Several stimuli guide mosquitoes to our skin during the summer. Three were already known to scientists: the carbon dioxide we breathe out, body temperature, and perspiration. Scientists at the University of Washington have just discovered a fourth, color!
Recent research, carried out by the team led by biologist Jeffrey Riffell, from the University of Washington in the US city of Seattle, tracked the behavior of female Aedesaegypti- the mosquito when presented with different types of visual and scent cues. Their findings suggest that wearing colors like red, orange, black, and cyan attracts mosquitoes to your body. On the other hand, wearing clothing composed of colors including green, purple, blue, and white may deter different species of mosquitoes.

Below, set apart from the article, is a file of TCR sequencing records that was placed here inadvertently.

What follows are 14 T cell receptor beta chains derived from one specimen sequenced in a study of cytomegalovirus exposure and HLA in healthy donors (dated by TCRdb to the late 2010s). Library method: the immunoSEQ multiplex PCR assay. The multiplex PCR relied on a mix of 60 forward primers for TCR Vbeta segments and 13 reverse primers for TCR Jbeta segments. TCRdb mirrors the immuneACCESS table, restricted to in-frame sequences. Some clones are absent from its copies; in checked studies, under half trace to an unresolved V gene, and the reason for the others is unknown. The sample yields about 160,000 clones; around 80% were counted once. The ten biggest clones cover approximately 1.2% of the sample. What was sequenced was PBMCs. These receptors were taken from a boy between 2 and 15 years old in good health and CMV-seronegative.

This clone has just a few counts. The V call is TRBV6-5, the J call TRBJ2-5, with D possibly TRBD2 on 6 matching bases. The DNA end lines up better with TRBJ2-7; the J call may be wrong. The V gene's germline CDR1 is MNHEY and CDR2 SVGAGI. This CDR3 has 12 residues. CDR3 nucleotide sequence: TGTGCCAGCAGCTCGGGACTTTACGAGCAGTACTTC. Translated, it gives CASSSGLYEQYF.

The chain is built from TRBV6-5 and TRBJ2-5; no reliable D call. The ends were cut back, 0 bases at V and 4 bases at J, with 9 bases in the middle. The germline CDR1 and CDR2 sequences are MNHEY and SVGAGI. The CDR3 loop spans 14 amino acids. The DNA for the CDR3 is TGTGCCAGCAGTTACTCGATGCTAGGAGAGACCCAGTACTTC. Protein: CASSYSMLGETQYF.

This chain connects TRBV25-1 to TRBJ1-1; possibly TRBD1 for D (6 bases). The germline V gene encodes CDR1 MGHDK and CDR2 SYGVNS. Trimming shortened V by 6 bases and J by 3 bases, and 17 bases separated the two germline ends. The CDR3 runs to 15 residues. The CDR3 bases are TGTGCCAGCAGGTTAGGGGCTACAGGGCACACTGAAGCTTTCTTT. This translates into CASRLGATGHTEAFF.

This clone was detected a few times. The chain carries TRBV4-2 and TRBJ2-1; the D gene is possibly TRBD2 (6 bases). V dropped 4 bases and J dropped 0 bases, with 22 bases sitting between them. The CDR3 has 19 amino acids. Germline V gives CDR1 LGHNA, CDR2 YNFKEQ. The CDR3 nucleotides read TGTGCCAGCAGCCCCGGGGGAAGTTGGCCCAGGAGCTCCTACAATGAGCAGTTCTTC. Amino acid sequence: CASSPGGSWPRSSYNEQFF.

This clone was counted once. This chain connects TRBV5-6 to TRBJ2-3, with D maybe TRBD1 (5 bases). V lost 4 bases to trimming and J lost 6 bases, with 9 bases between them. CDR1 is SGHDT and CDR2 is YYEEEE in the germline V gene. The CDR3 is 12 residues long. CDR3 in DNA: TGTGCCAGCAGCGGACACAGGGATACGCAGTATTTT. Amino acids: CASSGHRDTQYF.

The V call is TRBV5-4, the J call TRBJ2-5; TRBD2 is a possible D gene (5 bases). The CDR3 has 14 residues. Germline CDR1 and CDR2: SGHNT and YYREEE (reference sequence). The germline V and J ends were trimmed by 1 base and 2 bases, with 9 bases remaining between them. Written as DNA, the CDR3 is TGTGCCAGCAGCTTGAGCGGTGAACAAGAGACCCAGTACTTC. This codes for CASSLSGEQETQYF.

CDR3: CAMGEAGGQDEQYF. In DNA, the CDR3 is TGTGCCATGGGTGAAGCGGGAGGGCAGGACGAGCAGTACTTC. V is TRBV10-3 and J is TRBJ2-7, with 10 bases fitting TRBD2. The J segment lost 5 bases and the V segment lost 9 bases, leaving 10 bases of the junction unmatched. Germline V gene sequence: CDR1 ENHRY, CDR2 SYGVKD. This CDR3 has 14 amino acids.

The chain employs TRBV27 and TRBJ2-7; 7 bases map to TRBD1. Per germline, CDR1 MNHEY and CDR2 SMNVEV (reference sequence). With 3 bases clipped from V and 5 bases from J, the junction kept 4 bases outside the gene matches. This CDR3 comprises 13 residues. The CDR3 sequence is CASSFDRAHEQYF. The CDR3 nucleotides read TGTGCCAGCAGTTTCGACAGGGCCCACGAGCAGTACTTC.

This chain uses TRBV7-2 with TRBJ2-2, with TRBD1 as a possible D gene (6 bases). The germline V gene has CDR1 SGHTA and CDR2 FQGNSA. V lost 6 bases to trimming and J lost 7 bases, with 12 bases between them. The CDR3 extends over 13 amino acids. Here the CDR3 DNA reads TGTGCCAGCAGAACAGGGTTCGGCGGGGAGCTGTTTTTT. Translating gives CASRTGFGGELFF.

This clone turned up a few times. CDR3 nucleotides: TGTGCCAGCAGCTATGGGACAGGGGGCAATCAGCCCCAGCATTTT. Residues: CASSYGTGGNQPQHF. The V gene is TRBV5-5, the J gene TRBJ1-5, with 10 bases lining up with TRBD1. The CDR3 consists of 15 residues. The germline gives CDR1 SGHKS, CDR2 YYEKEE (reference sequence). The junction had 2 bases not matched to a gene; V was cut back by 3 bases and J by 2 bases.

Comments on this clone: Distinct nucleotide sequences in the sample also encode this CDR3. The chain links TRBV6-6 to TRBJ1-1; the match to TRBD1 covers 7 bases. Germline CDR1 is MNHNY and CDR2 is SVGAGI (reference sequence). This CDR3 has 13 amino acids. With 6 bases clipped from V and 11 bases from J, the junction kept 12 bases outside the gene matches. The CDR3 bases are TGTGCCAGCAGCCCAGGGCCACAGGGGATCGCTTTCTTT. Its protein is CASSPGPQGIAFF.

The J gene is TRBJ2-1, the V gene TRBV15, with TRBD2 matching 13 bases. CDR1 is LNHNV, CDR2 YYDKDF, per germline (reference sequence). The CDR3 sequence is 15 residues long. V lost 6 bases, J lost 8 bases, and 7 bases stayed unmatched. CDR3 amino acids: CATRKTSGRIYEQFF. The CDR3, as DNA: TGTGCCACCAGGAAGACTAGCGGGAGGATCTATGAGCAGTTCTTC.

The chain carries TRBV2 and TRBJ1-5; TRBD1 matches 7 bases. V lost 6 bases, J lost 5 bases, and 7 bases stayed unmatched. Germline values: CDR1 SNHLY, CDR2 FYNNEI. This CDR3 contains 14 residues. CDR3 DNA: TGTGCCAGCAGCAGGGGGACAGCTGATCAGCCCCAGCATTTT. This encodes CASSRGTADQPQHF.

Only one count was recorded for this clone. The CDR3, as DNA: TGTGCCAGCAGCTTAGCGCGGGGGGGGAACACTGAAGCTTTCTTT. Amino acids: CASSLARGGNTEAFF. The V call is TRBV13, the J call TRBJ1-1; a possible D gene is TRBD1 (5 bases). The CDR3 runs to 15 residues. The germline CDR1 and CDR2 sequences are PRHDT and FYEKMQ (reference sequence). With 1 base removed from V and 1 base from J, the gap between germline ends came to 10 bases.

Like all mosquito species, only females drink blood, and bites from Aedesaegypti can transmit dengue, yellow fever, chikungunya, and Zika. The researchers tracked individual mosquitoes in miniature test chambers, into which they sprayed specific odors and presented different types of visual patterns — such as a colored dot or a tasty human hand.
These experiments lay out the first steps mosquitoes use to find hosts.